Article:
JUROR PROHIBITIONS, INCLUDING JUROR USE OF ELECTRONIC DEVICES, UPON SEPARATION FOLLOWING VOIR DIRE AND BEFORE THE START OF TRIAL
You have each been chosen to serve as jurors in this case, with the trial to begin on _______________(date). As jurors, you will be deciding the facts of the case at trial. Even though the trial has not yet started, you now take on some of the obligations that judges must observe.
You must not conduct any research or investigation into this case. For now, all that we have heard about the case are the charge brought against _______________(Defendant), the names of witnesses who might testify, and some suggestions about what the evidence might be. But you must base your decision in this case solely on the evidence actually presented and admitted during the trial, and the instructions that I shall give you. You must not seek out or use any outside material to learn more about the case. You must not refer to books or the internet. As examples, you must not look for information from Google, Wikipedia, blogs, or other web sites. Do not search for or receive any information about the parties, the lawyers, the witnesses, the judge, the evidence you will hear, or any place or location that might have been mentioned. Do not research the law. Do not look up the meaning of any words or phrases you have heard in connection with this case. If necessary, I shall define the important words and phrases for you before you begin your deliberations.
Also, you are not allowed to visit any place or places involved in this case. If you normally travel through such places, you should try to take different routes until after the trial is over. If you cannot take a different route, and you find yourself traveling through a place that is involved in this case, you must not stop or attempt to gather any information from that location.
If you violate these instructions by receiving outside information about this case, I might have to disqualify you from service as a juror. We don’t want to lose any of our chosen jurors. The loss of any juror could affect the conduct of the trial. If that happens, much of the work put into this case might be wasted.
From now until your jury service is complete, do not communicate with anyone, including family and friends, about what you have heard about the evidence or issues in this case. This prohibition applies to all forms of communication, including in-person conversations, written communications, phone calls, and electronic communication through any device. As examples, you must not communicate about this case using email, text messaging, Twitter, blogging, or social media such as Facebook. Please do not post on social media that you are a juror for this case. One of your friends or followers might know something about the case or the people involved, and he or she might respond with information that would be inappropriate for you to learn. Also, you must not discuss the case with any of your fellow jurors until your deliberations begin at the end of the trial.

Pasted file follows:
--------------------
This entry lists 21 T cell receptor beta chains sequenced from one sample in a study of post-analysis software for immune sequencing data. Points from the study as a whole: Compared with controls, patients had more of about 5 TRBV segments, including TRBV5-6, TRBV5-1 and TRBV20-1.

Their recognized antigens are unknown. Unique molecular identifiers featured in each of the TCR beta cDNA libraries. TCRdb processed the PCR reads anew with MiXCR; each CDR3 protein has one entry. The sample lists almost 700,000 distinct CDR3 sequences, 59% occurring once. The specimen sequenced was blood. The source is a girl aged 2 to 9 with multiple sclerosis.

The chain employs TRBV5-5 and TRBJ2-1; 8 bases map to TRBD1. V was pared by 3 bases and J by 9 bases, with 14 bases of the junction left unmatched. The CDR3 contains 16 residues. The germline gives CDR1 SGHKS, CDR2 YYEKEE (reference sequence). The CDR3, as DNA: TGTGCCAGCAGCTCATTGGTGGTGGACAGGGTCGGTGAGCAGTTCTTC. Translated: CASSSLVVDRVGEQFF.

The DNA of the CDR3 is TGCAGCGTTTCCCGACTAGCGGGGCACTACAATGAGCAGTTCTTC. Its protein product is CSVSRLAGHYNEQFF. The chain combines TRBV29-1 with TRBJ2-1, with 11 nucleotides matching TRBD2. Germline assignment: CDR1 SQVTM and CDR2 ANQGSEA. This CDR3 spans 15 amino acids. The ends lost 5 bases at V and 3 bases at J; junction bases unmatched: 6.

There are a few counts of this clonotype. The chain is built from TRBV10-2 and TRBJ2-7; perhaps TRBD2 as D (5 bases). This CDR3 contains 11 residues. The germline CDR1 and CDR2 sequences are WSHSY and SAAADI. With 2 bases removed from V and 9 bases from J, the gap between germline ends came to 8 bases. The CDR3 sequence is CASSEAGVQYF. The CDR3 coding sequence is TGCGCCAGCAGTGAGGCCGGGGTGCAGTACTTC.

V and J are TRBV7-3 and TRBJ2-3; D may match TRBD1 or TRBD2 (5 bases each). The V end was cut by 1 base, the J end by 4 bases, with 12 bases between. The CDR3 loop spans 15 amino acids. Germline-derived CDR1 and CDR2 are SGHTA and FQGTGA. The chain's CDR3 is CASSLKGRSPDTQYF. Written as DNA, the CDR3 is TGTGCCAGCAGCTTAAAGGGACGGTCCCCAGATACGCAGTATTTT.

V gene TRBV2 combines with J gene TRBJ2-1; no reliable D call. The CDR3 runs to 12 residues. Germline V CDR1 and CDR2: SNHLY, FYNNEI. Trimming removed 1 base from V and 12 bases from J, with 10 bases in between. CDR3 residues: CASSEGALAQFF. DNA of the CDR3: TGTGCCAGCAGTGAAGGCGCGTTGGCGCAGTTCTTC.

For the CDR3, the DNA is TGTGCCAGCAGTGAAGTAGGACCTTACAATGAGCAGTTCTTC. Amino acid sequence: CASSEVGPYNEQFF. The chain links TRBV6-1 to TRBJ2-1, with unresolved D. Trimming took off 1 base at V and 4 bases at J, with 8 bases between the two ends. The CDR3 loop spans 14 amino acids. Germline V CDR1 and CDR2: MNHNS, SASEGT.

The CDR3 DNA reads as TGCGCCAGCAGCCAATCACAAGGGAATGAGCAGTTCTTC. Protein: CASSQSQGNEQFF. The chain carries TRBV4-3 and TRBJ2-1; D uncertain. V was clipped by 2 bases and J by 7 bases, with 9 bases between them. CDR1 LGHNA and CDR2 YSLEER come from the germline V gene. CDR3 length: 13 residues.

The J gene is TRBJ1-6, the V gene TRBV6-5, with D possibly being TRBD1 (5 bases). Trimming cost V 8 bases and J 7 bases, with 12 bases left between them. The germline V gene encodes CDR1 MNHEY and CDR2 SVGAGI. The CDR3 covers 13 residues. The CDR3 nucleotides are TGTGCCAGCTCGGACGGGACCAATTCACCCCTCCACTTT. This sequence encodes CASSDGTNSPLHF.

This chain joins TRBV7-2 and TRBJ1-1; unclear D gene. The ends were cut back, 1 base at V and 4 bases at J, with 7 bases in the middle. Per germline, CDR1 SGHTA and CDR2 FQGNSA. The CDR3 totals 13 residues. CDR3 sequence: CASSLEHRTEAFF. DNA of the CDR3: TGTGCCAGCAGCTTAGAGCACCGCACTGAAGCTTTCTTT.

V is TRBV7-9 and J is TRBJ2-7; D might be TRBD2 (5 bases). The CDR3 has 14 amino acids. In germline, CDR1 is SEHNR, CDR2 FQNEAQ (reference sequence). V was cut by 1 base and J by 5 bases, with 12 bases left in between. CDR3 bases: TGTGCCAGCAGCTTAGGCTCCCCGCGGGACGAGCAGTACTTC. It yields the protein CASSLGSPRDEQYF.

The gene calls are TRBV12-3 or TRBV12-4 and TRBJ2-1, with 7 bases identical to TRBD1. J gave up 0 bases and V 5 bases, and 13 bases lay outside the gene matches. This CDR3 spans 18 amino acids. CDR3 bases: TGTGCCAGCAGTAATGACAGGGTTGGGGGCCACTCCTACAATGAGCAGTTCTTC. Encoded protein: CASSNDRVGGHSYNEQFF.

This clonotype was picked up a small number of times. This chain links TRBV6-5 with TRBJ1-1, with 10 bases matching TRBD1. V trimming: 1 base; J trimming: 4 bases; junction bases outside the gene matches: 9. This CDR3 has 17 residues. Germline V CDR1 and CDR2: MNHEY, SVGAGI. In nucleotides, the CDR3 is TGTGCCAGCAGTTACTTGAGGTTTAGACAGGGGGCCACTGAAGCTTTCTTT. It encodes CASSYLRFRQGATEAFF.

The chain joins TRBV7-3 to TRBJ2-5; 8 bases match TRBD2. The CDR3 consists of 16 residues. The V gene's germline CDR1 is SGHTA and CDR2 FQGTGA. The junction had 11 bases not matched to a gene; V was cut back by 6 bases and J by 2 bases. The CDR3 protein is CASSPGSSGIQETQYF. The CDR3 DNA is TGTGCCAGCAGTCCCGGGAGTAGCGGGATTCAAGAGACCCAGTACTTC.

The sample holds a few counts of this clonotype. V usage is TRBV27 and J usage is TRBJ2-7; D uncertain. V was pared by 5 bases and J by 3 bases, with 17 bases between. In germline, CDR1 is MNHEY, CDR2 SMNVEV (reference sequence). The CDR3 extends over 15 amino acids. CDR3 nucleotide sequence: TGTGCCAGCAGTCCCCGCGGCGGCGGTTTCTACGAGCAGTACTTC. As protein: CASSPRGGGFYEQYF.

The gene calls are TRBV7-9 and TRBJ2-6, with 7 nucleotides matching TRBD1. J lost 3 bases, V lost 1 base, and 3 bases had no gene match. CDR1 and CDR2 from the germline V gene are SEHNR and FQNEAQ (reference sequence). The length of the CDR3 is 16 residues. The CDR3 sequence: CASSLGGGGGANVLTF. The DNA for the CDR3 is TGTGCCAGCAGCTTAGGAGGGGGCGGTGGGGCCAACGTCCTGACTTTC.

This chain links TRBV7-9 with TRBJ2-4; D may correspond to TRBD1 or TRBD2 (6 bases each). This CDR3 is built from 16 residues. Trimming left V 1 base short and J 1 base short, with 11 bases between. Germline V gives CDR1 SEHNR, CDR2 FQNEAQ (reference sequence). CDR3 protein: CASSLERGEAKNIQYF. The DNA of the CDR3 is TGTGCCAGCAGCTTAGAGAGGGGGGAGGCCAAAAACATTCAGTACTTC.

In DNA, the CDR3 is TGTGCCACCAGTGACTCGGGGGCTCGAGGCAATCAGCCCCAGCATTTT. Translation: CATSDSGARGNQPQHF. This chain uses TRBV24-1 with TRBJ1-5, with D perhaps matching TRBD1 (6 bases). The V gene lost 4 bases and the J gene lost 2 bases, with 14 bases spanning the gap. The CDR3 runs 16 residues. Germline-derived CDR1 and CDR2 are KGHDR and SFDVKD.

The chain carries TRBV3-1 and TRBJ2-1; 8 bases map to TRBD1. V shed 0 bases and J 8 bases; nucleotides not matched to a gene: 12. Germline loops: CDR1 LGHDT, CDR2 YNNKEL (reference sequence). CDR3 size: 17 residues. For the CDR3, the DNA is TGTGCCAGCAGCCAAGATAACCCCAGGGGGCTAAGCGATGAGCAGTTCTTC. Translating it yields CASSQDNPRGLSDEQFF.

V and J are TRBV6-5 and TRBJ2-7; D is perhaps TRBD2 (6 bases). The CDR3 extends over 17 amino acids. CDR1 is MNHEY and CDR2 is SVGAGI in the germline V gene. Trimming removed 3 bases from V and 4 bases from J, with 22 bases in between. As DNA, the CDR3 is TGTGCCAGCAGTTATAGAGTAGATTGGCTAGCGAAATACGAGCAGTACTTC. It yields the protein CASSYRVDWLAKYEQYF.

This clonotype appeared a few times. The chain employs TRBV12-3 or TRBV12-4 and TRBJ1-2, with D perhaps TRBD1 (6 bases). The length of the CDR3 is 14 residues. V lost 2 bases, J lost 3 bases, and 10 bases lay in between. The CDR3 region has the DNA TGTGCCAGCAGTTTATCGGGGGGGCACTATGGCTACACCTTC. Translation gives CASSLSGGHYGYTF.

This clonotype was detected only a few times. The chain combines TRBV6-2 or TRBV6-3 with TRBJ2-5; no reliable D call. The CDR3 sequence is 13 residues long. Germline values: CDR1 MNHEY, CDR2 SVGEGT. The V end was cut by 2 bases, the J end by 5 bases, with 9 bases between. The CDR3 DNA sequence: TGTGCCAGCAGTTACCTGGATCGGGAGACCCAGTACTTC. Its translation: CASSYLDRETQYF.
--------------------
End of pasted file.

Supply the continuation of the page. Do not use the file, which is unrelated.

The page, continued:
Between now and the time of the trial, you may communicate with others, but you must not communicate about this case. You may use the internet, but only for purposes that are not related to this case. You may tell others that you are on a jury, and about the estimated schedule, but you must not tell them anything else about the case. If anyone tries to communicate with you about this case, you must stop the communication immediately and report it to the Clerk or the Court Officer. The Clerk or Court Officer will then report it to me.
When we get together again to begin the trial, I shall ask you some questions. These will include whether, from today to the time of the trial, you have heard anything about this case or the witnesses mentioned; whether you have read, viewed, or listened to any media reports about this case; whether anyone has talked with you about this case; whether you have been subject to any outside influences; and whether there is any reason why you feel that you cannot fairly consider the evidence at trial and give a fair decision.
I hope that by observing these rules to avoid outside influences, you will be able to serve as jurors in this case. Your ability to serve at trial fairly and impartially is important to all of us, and to our system of justice. We appreciate your service as jurors, and your diligence in avoiding outside influences. We’ll see you again, at the trial on _______________(date). Thank you.